10 September 2007

REAL Women needs to get real

Gwen Landolt, National Vice President of REAL Women of Canada, has issued a statement opposing the mixed-member-proportional (MMP) system that Ontarians will be voting on a month from today, as reported here: REAL Women of Canada Warns Against Ontario Proportional Representation Voting Change. Landolt claims that "it will undermine our democratic system of government." Admitting that under MMP parties will have to form coalition governments, she raises the spectre of short-lived Italian-style governments plaguing Canada's political process. Landolt also fears that feminist influence within the major parties will increase as a consequence of MMP.

Her objections need to be addressed and put to rest. First, MMP will produce a legislature more, not less, representative of the political opinions of ordinary voters. Under our current first-past-the-post (FPTP) system, a single party takes all the effective power over the opposition of most voters. Why Landolt would find this democratic is a mystery.

Second, Germany and New Zealand, both of which use MMP, are stable democracies with governments generally lasting as long as they are expected to. The Netherlands uses a straight party list system with no single-member constituencies, and its governments are also durable. Electoral reform and multiparty coalition governments do not by themselves foment political instability.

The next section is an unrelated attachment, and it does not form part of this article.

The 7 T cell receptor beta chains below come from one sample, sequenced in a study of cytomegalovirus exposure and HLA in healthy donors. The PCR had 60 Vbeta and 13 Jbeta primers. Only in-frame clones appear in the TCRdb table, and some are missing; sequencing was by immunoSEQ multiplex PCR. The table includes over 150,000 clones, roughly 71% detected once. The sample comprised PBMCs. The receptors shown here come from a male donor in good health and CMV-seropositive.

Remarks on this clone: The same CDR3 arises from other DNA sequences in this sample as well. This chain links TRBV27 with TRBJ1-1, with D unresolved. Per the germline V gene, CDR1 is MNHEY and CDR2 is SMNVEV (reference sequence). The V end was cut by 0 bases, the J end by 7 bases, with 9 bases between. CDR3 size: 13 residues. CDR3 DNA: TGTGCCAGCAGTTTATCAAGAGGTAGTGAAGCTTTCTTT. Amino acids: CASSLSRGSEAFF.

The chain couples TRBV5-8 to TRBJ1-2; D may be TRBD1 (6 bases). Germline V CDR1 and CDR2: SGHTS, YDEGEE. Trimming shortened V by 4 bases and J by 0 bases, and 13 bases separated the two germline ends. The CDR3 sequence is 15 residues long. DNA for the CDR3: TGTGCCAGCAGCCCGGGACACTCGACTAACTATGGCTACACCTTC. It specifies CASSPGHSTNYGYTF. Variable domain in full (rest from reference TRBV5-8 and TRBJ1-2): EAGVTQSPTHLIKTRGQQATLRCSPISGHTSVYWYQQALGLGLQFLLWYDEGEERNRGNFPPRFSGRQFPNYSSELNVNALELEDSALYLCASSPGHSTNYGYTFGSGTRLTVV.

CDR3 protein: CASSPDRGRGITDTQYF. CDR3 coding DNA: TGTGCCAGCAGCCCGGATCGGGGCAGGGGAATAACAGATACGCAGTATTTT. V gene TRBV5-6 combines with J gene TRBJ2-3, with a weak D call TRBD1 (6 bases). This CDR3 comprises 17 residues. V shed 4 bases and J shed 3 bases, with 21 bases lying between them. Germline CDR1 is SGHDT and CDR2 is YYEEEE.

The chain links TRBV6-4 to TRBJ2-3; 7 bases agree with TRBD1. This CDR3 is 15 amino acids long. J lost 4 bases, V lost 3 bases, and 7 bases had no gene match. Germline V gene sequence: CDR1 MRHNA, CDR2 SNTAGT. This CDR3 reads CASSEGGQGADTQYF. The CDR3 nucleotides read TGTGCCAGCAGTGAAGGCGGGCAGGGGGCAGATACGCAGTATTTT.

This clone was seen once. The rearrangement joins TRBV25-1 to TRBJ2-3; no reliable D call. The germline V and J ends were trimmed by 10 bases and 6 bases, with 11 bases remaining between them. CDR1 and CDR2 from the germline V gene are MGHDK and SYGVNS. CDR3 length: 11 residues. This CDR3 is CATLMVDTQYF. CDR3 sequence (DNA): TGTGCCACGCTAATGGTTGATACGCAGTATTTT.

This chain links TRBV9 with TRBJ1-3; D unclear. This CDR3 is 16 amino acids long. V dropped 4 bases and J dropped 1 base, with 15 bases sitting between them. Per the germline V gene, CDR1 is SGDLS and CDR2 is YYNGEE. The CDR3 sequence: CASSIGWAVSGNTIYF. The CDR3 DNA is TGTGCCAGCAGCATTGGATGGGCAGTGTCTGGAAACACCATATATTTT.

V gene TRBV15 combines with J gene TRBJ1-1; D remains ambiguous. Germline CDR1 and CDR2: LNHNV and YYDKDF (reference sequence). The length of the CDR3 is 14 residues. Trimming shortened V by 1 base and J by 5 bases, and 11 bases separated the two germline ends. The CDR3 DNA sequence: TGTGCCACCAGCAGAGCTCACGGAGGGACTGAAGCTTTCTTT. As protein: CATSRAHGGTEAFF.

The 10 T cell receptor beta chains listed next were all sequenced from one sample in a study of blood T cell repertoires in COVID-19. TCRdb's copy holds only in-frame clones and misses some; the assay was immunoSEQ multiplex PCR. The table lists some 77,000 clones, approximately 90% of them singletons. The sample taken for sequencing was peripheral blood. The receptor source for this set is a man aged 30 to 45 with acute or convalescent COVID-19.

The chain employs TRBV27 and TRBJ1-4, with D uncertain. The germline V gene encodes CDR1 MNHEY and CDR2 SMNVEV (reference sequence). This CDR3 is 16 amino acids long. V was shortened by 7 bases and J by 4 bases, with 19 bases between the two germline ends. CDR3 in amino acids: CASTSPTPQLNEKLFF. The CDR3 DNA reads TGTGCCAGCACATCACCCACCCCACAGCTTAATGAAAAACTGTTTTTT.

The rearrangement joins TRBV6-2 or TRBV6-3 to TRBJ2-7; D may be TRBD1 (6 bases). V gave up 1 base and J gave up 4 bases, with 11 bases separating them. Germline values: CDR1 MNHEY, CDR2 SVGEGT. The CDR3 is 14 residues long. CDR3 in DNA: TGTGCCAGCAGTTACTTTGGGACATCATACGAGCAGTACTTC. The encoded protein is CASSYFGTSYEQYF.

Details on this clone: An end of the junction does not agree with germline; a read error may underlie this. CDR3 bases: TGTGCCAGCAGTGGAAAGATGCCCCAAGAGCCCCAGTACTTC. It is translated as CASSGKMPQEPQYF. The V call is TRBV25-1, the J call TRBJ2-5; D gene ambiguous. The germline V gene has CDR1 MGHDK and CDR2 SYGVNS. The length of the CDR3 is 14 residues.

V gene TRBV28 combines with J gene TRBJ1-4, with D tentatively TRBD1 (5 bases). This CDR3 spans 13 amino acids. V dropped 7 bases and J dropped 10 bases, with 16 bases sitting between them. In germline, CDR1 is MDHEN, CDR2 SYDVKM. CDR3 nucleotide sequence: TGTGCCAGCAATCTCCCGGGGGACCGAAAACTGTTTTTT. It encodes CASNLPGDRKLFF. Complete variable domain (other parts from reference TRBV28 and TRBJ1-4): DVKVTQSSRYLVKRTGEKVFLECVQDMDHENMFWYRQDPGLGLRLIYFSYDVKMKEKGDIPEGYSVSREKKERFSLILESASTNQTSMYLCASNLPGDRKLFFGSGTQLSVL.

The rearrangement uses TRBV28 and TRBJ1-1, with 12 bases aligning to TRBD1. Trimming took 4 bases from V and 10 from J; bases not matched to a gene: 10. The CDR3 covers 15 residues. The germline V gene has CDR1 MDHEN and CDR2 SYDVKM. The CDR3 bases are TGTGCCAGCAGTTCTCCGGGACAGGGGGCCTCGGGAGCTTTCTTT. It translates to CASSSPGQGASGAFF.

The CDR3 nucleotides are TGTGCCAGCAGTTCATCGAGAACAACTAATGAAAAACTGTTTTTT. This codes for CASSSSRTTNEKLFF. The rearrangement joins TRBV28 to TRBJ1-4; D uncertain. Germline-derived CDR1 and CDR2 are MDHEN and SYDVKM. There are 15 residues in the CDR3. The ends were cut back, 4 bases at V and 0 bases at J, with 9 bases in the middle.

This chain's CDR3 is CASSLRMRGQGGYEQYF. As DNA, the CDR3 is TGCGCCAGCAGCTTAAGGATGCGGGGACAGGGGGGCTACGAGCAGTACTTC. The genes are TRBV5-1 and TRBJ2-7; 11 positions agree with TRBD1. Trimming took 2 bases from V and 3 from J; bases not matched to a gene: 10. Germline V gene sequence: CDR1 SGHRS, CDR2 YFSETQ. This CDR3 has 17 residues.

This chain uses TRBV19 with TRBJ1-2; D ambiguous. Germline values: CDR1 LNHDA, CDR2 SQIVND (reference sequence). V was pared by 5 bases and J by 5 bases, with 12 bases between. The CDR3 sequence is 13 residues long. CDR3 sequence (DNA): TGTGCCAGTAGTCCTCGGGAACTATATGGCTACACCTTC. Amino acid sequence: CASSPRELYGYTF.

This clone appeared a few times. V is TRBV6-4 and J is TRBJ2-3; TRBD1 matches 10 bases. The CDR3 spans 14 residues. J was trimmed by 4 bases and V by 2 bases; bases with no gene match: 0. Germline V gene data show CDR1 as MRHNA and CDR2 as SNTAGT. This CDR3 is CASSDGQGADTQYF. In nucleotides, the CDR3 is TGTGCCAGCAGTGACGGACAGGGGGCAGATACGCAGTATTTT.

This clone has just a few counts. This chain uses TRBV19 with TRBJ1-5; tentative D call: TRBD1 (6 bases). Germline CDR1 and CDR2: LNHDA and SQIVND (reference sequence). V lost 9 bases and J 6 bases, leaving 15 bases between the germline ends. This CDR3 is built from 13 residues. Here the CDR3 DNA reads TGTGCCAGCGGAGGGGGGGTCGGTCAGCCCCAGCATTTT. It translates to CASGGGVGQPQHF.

Finally, Landolt fears that the major parties would pander to special interests, including feminists, in allocating list seats. This misses the point. Under MMP the "major" parties would no longer be as strong as they are now, with other parties, along with the viewpoints they represent, gaining seats in the legislature, provided they receive at least 3 percent of the vote. This could include a party more in keeping with the convictions of Landolt and REAL Women — one that is currently handicapped by FPTP. The Family Coalition Party (FCP) comes to mind here.

Incidentally the FCP favours MMP. Landolt's group should rethink its opposition and consider the possible advantages of MMP to its own cause.

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